People, Places, Things
Sam Jacob Studio for architecture and design
is a collaborative practice that makes
buildings, places, strategies and objects.

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Achavanich Beaker Redux

The Achavanich beaker redux is a modern remake of clay beaker found at a Middle Bronze Age burial site in the the north of Scotland alongside the skeleton of a young adult female.

The beaker – and the woman buried with it – were part of a wider European group known as the Beaker People, named after the objects most common in their archaeological record. This culture ranged across Europe, leaving beakers in their wake. Theories explaining the spread of the Beaker culture include migration, diffusion of ideas, cultural contact and object exchange. Whatever the reason, the beakers and their makers are evidence of a culture transmitted over vast distances through networks of one kind or another.

The Achavanich beaker redux uses contemporary networks of transmission, exploring how objects themselves are communicated and broadcast. A 3D scan of the original beaker, produced during archaeological investigations, was downloaded from the internet. This file was sent to a 3D modeller, who, after preparing the data, passed it on to a 3D printer. The original beaker, recorded, transformed and transmitted, has then been remade in yellow translucent resin.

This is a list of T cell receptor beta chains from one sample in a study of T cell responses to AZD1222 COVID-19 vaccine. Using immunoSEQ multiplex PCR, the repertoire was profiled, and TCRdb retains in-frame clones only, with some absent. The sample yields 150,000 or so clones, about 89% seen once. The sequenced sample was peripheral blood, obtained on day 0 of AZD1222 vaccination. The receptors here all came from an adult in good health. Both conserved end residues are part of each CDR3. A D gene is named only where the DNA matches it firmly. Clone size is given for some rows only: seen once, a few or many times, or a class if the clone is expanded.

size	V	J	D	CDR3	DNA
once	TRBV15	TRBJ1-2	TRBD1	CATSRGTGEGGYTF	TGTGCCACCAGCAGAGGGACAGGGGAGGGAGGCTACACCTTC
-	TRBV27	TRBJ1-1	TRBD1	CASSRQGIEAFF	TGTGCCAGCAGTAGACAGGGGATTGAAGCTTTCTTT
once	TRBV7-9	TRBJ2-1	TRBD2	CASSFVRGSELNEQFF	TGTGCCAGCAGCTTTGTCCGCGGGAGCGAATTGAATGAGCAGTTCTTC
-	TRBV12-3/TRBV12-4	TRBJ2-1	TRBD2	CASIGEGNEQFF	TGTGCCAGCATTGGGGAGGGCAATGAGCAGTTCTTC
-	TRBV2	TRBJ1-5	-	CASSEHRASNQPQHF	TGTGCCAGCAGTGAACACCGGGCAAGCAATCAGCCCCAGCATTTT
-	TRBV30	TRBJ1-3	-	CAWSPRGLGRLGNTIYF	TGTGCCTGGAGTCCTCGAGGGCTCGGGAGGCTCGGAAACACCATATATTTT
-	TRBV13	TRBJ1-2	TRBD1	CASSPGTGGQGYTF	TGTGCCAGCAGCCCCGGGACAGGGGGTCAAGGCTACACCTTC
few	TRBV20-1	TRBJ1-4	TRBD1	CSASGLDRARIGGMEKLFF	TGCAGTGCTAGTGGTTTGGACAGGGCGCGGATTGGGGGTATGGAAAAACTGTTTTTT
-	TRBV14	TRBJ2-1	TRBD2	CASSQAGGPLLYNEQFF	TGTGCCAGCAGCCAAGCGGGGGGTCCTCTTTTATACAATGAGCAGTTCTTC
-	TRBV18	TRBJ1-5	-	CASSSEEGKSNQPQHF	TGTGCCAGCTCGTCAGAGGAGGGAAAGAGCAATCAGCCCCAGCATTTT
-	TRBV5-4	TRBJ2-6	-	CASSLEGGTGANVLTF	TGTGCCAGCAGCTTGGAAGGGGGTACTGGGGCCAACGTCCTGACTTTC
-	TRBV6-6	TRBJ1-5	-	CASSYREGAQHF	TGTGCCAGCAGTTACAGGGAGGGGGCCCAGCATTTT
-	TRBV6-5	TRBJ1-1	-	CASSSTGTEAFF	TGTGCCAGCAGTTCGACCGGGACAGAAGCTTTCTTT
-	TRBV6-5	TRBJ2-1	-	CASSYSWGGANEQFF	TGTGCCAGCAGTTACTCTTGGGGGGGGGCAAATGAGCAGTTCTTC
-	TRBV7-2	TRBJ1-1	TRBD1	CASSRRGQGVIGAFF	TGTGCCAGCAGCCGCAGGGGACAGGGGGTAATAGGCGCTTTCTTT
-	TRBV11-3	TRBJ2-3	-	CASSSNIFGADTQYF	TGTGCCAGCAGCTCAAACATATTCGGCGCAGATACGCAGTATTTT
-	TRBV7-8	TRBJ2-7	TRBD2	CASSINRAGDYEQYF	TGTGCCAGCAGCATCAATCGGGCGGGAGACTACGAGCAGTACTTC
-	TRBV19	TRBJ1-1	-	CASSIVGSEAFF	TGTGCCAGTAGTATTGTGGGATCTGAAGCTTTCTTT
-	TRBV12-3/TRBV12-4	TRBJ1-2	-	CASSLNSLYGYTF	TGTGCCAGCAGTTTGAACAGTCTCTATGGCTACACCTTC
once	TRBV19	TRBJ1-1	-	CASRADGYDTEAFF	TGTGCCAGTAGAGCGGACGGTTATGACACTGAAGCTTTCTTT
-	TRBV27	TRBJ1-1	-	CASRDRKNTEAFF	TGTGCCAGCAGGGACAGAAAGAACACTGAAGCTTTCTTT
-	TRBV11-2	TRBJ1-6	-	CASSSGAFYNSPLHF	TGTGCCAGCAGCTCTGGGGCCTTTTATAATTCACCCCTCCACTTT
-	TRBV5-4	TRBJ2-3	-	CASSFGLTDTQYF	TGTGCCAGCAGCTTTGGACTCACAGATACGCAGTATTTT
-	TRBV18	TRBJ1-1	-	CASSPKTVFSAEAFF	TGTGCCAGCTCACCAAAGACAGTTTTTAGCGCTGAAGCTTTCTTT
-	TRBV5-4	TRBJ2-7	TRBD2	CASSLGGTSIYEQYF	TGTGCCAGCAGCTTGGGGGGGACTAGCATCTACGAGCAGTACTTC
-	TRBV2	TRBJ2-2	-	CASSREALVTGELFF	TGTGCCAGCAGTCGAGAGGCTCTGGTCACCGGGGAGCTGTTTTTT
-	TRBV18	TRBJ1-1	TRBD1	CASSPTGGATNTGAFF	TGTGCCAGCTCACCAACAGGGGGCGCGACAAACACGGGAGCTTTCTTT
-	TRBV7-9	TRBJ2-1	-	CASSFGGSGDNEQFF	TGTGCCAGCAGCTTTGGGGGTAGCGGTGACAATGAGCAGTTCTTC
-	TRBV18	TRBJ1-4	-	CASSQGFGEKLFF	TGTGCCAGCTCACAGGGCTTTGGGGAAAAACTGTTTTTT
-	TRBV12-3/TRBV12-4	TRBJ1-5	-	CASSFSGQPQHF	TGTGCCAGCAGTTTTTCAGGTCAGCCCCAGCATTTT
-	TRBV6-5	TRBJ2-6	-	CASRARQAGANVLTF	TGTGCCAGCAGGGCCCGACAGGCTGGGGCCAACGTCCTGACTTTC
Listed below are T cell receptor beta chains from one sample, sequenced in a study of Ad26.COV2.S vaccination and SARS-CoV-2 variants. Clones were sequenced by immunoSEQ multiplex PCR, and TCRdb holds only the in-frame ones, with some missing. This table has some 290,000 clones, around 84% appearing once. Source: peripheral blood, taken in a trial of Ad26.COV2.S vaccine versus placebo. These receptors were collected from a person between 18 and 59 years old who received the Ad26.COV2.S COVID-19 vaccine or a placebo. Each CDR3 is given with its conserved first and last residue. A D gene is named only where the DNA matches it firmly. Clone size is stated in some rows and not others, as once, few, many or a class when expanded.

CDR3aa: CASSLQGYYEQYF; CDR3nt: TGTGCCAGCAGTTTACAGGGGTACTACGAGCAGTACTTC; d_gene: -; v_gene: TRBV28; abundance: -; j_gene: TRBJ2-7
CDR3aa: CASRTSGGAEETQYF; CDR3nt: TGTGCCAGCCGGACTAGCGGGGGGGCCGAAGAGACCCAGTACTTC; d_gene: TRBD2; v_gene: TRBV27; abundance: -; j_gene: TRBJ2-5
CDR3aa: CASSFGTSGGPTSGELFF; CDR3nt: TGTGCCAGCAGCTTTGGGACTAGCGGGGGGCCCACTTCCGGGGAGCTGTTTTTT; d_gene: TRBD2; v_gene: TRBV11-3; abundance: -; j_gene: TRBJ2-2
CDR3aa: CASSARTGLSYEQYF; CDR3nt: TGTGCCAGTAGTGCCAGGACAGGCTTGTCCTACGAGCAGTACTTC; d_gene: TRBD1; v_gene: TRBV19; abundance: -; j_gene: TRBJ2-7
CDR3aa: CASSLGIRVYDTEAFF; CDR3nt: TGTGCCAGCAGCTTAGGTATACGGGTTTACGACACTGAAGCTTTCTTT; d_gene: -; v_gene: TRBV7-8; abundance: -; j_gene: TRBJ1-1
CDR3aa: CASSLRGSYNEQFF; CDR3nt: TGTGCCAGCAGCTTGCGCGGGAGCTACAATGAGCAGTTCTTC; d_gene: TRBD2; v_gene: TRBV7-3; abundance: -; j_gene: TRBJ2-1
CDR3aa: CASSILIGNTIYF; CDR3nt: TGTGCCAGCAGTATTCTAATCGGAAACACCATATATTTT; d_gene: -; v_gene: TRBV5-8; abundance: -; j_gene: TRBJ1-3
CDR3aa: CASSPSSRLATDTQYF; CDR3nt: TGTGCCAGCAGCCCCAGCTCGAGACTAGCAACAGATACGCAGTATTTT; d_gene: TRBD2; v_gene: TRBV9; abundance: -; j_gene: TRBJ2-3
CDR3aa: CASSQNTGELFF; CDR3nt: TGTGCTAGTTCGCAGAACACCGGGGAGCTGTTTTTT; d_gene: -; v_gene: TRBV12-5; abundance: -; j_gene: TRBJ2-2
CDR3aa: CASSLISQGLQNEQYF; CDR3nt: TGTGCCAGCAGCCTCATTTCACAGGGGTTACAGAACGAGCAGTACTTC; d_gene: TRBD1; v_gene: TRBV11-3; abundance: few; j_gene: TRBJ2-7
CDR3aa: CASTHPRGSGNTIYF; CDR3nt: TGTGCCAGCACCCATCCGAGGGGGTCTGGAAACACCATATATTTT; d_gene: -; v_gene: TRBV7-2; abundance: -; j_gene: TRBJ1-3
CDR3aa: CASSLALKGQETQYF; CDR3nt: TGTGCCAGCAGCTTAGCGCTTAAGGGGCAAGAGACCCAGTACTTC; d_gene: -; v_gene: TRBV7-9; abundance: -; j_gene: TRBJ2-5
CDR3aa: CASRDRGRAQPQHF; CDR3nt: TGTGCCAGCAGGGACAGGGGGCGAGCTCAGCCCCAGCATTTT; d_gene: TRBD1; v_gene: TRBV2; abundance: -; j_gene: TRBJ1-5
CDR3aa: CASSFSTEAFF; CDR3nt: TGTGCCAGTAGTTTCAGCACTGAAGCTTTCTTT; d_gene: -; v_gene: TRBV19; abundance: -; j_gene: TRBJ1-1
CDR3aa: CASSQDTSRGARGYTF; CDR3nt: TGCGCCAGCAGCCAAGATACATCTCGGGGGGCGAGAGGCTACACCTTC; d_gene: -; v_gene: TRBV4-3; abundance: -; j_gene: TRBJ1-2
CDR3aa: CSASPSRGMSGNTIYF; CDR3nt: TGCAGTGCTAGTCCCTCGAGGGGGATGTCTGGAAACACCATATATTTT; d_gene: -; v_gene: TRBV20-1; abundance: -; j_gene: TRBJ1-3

This ancient vessel has been recast through contemporary technology while somehow echoing the ancient culture of object transmission.

3D print of an object made by the Beaker People (2900-1800 BC)


Shaftesbury plc